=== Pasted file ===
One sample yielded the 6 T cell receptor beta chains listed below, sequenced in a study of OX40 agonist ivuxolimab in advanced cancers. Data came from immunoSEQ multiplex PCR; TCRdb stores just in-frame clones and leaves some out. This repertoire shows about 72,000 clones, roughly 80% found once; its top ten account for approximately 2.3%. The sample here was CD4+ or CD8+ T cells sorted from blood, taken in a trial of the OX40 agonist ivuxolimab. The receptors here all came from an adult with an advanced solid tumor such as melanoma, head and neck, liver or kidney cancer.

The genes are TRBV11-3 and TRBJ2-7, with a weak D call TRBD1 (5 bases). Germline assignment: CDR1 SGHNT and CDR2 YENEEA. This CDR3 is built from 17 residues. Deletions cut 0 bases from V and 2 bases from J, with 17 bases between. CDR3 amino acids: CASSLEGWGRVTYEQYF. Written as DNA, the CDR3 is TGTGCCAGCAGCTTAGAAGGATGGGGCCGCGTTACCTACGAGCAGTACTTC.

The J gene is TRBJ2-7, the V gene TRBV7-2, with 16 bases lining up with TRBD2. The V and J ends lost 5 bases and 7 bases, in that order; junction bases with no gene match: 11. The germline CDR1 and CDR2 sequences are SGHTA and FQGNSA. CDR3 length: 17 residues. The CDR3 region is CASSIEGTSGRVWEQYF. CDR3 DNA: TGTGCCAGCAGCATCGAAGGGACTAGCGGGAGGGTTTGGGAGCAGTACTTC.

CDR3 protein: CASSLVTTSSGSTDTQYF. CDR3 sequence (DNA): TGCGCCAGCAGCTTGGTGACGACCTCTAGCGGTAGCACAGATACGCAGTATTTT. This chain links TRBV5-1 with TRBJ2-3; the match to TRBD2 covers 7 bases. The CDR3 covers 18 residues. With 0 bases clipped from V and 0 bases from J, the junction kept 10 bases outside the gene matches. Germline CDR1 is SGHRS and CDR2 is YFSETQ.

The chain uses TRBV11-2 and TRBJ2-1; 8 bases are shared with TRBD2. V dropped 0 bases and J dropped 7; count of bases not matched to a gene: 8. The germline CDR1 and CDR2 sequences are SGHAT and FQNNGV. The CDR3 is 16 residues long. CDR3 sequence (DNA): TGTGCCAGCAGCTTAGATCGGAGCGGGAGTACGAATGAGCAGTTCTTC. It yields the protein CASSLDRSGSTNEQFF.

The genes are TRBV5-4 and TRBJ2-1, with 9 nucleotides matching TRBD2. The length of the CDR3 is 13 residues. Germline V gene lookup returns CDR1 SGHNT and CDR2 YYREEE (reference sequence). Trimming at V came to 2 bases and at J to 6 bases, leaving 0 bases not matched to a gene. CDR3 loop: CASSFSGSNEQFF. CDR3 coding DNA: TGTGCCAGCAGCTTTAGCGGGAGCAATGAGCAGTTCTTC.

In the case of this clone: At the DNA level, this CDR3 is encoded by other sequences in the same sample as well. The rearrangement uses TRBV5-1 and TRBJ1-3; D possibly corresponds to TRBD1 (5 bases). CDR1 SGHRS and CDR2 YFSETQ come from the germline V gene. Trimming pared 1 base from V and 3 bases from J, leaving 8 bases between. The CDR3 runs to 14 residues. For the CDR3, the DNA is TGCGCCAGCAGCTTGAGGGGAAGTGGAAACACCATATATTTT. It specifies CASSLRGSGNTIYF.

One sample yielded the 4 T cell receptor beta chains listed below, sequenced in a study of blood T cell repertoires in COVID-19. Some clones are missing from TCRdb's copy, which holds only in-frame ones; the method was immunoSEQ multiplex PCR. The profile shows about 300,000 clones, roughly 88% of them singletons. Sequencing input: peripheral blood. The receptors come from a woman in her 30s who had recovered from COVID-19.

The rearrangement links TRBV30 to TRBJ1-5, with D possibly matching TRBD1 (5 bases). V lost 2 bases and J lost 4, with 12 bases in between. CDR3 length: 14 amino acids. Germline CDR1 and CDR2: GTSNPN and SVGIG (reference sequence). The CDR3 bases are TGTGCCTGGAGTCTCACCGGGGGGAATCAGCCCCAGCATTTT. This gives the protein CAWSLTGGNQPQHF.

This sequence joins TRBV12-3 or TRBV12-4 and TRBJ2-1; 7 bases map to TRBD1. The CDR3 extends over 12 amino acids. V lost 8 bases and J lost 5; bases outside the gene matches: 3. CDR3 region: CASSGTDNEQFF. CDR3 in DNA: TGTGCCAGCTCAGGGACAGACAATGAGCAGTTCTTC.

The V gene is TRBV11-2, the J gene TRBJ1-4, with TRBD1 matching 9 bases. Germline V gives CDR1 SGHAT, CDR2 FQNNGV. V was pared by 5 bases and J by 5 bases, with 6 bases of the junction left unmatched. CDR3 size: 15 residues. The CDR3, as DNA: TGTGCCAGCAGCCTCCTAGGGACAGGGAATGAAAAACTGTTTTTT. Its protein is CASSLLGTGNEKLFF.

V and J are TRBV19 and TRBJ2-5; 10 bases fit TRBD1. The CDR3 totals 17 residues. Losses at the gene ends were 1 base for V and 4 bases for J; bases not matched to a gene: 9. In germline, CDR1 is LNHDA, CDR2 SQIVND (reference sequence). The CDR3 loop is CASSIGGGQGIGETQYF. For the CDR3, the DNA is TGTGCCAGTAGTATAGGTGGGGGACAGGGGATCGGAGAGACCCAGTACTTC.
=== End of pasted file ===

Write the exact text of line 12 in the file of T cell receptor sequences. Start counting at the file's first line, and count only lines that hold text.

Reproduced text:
V and J are TRBV19 and TRBJ2-5; 10 bases fit TRBD1. The CDR3 totals 17 residues. Losses at the gene ends were 1 base for V and 4 bases for J; bases not matched to a gene: 9. In germline, CDR1 is LNHDA, CDR2 SQIVND (reference sequence). The CDR3 loop is CASSIGGGQGIGETQYF. For the CDR3, the DNA is TGTGCCAGTAGTATAGGTGGGGGACAGGGGATCGGAGAGACCCAGTACTTC.